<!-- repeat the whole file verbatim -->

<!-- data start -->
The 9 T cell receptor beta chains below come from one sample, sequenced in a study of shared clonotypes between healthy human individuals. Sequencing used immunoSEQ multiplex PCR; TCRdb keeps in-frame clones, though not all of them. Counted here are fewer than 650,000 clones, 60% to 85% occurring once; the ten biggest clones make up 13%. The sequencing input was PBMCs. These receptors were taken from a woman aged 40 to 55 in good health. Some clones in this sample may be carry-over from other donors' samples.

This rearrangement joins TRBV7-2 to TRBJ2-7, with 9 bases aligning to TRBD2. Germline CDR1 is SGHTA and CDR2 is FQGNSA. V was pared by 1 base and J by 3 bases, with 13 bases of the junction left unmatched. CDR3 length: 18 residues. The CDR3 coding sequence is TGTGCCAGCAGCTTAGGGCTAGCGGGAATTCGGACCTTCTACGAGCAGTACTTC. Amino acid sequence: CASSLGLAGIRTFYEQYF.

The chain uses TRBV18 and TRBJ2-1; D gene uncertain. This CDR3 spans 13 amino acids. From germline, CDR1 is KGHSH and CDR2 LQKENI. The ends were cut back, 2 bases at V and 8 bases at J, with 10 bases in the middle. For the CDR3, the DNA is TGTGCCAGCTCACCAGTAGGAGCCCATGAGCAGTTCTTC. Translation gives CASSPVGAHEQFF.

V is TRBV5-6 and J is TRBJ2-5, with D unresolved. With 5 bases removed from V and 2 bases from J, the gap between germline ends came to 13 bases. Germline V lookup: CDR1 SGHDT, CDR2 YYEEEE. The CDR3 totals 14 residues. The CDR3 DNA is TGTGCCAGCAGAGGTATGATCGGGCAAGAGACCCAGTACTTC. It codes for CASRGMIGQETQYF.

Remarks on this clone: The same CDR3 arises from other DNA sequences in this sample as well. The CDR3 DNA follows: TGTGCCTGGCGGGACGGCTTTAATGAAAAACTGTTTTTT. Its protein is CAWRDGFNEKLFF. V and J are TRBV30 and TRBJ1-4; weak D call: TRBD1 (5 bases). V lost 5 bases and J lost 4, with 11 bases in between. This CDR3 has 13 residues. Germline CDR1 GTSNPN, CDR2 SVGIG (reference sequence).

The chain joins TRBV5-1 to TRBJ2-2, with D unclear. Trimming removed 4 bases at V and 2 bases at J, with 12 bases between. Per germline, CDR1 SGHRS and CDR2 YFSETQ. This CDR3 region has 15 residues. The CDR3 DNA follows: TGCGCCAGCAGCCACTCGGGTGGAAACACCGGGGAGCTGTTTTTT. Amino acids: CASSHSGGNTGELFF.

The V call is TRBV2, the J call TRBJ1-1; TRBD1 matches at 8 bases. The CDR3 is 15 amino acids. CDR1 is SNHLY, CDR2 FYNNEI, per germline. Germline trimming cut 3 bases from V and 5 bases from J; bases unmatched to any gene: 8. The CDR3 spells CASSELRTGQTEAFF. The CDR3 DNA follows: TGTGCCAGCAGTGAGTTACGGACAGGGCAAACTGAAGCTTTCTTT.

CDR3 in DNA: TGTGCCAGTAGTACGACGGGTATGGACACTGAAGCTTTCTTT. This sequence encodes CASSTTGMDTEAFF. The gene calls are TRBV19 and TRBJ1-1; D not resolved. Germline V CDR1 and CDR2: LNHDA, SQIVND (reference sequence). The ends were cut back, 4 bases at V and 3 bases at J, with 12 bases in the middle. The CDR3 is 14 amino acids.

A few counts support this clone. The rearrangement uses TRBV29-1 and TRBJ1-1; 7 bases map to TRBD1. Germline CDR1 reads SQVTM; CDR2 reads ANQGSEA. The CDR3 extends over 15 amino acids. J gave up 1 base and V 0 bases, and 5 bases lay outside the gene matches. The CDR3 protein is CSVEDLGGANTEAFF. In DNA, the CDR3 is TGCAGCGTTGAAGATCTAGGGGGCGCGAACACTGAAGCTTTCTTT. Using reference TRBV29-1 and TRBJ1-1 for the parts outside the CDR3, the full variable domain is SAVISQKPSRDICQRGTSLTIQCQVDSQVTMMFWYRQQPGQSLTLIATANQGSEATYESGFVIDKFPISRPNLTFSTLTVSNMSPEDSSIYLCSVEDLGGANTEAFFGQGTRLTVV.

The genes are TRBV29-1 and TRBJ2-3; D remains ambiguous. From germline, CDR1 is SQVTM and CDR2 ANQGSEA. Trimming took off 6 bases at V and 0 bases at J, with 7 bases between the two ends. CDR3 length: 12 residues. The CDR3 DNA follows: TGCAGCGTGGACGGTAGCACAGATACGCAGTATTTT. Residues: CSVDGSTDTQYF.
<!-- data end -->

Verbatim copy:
The 9 T cell receptor beta chains below come from one sample, sequenced in a study of shared clonotypes between healthy human individuals. Sequencing used immunoSEQ multiplex PCR; TCRdb keeps in-frame clones, though not all of them. Counted here are fewer than 650,000 clones, 60% to 85% occurring once; the ten biggest clones make up 13%. The sequencing input was PBMCs. These receptors were taken from a woman aged 40 to 55 in good health. Some clones in this sample may be carry-over from other donors' samples.

This rearrangement joins TRBV7-2 to TRBJ2-7, with 9 bases aligning to TRBD2. Germline CDR1 is SGHTA and CDR2 is FQGNSA. V was pared by 1 base and J by 3 bases, with 13 bases of the junction left unmatched. CDR3 length: 18 residues. The CDR3 coding sequence is TGTGCCAGCAGCTTAGGGCTAGCGGGAATTCGGACCTTCTACGAGCAGTACTTC. Amino acid sequence: CASSLGLAGIRTFYEQYF.

The chain uses TRBV18 and TRBJ2-1; D gene uncertain. This CDR3 spans 13 amino acids. From germline, CDR1 is KGHSH and CDR2 LQKENI. The ends were cut back, 2 bases at V and 8 bases at J, with 10 bases in the middle. For the CDR3, the DNA is TGTGCCAGCTCACCAGTAGGAGCCCATGAGCAGTTCTTC. Translation gives CASSPVGAHEQFF.

V is TRBV5-6 and J is TRBJ2-5, with D unresolved. With 5 bases removed from V and 2 bases from J, the gap between germline ends came to 13 bases. Germline V lookup: CDR1 SGHDT, CDR2 YYEEEE. The CDR3 totals 14 residues. The CDR3 DNA is TGTGCCAGCAGAGGTATGATCGGGCAAGAGACCCAGTACTTC. It codes for CASRGMIGQETQYF.

Remarks on this clone: The same CDR3 arises from other DNA sequences in this sample as well. The CDR3 DNA follows: TGTGCCTGGCGGGACGGCTTTAATGAAAAACTGTTTTTT. Its protein is CAWRDGFNEKLFF. V and J are TRBV30 and TRBJ1-4; weak D call: TRBD1 (5 bases). V lost 5 bases and J lost 4, with 11 bases in between. This CDR3 has 13 residues. Germline CDR1 GTSNPN, CDR2 SVGIG (reference sequence).

The chain joins TRBV5-1 to TRBJ2-2, with D unclear. Trimming removed 4 bases at V and 2 bases at J, with 12 bases between. Per germline, CDR1 SGHRS and CDR2 YFSETQ. This CDR3 region has 15 residues. The CDR3 DNA follows: TGCGCCAGCAGCCACTCGGGTGGAAACACCGGGGAGCTGTTTTTT. Amino acids: CASSHSGGNTGELFF.

The V call is TRBV2, the J call TRBJ1-1; TRBD1 matches at 8 bases. The CDR3 is 15 amino acids. CDR1 is SNHLY, CDR2 FYNNEI, per germline. Germline trimming cut 3 bases from V and 5 bases from J; bases unmatched to any gene: 8. The CDR3 spells CASSELRTGQTEAFF. The CDR3 DNA follows: TGTGCCAGCAGTGAGTTACGGACAGGGCAAACTGAAGCTTTCTTT.

CDR3 in DNA: TGTGCCAGTAGTACGACGGGTATGGACACTGAAGCTTTCTTT. This sequence encodes CASSTTGMDTEAFF. The gene calls are TRBV19 and TRBJ1-1; D not resolved. Germline V CDR1 and CDR2: LNHDA, SQIVND (reference sequence). The ends were cut back, 4 bases at V and 3 bases at J, with 12 bases in the middle. The CDR3 is 14 amino acids.

A few counts support this clone. The rearrangement uses TRBV29-1 and TRBJ1-1; 7 bases map to TRBD1. Germline CDR1 reads SQVTM; CDR2 reads ANQGSEA. The CDR3 extends over 15 amino acids. J gave up 1 base and V 0 bases, and 5 bases lay outside the gene matches. The CDR3 protein is CSVEDLGGANTEAFF. In DNA, the CDR3 is TGCAGCGTTGAAGATCTAGGGGGCGCGAACACTGAAGCTTTCTTT. Using reference TRBV29-1 and TRBJ1-1 for the parts outside the CDR3, the full variable domain is SAVISQKPSRDICQRGTSLTIQCQVDSQVTMMFWYRQQPGQSLTLIATANQGSEATYESGFVIDKFPISRPNLTFSTLTVSNMSPEDSSIYLCSVEDLGGANTEAFFGQGTRLTVV.

The genes are TRBV29-1 and TRBJ2-3; D remains ambiguous. From germline, CDR1 is SQVTM and CDR2 ANQGSEA. Trimming took off 6 bases at V and 0 bases at J, with 7 bases between the two ends. CDR3 length: 12 residues. The CDR3 DNA follows: TGCAGCGTGGACGGTAGCACAGATACGCAGTATTTT. Residues: CSVDGSTDTQYF.